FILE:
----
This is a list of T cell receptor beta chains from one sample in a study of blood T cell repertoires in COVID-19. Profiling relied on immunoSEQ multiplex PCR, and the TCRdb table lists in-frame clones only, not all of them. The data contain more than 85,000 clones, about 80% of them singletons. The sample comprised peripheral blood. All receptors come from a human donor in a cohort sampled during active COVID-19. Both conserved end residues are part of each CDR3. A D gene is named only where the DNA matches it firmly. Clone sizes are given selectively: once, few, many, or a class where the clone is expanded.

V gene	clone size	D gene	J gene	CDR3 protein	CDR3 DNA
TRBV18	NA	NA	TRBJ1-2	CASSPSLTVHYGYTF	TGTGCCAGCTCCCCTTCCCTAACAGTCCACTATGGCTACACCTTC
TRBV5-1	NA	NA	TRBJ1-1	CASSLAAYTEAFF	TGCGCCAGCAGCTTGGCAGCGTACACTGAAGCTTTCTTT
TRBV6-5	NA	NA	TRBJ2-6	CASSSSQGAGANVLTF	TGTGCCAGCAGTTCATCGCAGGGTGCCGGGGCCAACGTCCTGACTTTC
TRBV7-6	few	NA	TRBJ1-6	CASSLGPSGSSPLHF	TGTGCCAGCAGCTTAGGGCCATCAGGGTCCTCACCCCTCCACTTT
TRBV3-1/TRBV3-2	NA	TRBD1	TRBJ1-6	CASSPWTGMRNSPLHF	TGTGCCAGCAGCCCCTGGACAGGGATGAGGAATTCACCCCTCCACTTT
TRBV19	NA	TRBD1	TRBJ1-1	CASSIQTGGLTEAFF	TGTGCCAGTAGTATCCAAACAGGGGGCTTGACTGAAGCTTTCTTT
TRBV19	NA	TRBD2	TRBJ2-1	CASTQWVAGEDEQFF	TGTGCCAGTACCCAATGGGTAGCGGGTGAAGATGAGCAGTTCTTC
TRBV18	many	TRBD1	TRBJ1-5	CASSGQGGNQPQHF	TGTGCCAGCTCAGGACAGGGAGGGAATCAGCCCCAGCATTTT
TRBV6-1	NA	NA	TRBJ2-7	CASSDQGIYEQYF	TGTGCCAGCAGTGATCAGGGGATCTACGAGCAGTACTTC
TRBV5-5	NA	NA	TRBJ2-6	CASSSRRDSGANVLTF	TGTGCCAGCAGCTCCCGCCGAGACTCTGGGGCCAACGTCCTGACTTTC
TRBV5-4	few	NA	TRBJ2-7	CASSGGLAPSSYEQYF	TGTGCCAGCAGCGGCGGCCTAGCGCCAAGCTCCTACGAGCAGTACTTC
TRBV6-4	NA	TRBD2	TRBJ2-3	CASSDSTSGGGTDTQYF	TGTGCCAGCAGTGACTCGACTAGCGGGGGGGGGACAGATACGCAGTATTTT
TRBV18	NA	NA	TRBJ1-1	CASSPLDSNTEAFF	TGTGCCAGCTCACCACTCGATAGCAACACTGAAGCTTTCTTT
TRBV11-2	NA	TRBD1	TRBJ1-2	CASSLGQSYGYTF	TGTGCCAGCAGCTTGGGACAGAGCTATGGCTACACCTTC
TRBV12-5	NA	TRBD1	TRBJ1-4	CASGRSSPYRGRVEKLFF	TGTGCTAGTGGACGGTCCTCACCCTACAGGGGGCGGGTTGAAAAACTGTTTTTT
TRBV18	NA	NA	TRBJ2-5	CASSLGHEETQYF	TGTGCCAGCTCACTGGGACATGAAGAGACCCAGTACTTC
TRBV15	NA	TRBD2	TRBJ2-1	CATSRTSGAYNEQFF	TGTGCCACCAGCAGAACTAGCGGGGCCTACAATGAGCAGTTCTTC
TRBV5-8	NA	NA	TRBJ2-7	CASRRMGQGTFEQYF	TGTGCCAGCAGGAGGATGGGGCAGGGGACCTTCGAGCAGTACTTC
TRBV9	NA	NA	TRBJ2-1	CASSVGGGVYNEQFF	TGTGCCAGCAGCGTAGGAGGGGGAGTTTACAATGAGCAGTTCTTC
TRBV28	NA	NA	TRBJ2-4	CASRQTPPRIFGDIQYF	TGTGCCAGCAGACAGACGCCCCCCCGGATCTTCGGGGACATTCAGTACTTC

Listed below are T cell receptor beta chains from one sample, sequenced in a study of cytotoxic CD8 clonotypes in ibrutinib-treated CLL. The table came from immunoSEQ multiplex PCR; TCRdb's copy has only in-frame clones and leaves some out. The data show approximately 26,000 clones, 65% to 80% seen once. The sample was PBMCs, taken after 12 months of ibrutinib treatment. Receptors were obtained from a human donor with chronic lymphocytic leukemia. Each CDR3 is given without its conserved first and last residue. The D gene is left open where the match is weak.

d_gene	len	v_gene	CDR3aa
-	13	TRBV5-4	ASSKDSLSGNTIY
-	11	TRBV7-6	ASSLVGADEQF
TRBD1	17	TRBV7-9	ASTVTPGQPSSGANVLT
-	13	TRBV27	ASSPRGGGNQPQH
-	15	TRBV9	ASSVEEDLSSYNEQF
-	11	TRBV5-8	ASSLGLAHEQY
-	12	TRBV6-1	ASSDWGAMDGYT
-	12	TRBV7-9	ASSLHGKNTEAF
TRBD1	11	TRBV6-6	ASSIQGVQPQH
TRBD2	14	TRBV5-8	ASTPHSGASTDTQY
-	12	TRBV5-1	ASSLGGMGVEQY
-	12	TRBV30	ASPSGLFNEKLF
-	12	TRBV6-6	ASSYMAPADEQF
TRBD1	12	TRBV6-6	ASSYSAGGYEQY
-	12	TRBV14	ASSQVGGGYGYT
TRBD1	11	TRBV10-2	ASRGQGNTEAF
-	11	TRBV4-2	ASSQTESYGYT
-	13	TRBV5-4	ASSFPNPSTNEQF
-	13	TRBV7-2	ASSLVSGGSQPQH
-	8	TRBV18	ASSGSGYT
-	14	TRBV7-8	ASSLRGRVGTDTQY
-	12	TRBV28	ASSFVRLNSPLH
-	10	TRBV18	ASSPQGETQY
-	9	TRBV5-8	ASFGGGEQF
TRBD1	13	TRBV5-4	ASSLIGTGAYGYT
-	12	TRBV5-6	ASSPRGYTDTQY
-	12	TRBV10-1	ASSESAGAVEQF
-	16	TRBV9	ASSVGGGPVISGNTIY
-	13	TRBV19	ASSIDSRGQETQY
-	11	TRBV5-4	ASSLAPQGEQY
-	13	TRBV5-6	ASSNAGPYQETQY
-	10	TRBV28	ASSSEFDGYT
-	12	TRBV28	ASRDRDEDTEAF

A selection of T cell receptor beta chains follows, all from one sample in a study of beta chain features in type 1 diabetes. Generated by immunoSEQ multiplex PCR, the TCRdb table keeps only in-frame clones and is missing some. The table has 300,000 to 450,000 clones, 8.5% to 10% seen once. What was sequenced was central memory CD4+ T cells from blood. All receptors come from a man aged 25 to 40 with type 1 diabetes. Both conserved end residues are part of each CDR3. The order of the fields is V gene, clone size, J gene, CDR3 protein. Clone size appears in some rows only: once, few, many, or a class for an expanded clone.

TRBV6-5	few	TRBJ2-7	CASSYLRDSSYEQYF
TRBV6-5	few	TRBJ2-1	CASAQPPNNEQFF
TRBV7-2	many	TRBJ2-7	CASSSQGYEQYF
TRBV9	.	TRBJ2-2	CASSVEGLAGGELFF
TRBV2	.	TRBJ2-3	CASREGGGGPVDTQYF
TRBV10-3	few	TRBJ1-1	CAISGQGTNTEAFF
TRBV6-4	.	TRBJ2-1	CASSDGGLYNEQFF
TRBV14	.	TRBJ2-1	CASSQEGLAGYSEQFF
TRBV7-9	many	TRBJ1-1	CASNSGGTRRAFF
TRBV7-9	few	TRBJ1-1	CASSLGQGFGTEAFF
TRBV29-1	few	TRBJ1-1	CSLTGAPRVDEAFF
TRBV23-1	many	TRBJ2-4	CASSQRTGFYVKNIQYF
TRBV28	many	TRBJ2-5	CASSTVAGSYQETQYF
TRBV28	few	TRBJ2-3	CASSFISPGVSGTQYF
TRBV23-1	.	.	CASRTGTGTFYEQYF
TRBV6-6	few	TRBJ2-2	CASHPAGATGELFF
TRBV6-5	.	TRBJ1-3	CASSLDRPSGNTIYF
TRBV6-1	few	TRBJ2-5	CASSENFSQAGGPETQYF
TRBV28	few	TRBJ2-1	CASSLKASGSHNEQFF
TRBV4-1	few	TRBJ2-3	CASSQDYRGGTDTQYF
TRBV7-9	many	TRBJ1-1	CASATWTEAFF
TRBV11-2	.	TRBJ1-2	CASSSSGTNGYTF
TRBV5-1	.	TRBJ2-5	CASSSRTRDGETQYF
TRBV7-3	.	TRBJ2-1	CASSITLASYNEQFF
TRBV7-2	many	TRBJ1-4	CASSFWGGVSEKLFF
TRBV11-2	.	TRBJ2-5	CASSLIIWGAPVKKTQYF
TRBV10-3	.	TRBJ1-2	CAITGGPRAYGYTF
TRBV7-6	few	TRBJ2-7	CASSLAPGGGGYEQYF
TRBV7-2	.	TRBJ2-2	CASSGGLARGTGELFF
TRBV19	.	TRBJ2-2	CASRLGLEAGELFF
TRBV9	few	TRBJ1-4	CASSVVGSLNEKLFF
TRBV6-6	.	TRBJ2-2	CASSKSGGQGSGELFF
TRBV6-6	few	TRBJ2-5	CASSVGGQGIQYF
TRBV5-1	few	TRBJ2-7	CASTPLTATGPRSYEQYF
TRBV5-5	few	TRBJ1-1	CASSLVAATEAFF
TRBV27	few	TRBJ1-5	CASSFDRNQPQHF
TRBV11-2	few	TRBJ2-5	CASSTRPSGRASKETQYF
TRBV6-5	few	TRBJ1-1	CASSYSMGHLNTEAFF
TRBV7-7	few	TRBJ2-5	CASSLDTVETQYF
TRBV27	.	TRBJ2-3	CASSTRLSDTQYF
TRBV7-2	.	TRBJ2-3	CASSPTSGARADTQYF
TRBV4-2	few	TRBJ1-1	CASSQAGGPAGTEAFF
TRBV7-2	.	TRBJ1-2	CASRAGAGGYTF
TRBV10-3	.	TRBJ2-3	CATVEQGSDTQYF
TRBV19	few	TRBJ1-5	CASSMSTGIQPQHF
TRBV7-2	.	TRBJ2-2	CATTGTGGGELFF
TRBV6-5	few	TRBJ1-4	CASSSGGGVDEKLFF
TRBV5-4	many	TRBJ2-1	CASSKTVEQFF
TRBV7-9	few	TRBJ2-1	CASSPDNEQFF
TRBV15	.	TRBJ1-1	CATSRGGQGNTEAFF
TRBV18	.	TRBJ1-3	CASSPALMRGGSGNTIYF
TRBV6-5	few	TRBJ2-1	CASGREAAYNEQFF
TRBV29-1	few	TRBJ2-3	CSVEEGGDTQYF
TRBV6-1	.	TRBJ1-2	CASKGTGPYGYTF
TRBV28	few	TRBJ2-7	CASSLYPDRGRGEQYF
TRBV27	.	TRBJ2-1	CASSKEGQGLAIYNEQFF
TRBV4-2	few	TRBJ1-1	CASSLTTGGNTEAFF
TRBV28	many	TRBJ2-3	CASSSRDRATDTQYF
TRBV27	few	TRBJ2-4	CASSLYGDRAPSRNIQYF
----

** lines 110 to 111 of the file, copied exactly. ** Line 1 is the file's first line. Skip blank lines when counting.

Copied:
TRBV6-5	few	TRBJ2-1	CASGREAAYNEQFF
TRBV29-1	few	TRBJ2-3	CSVEEGGDTQYF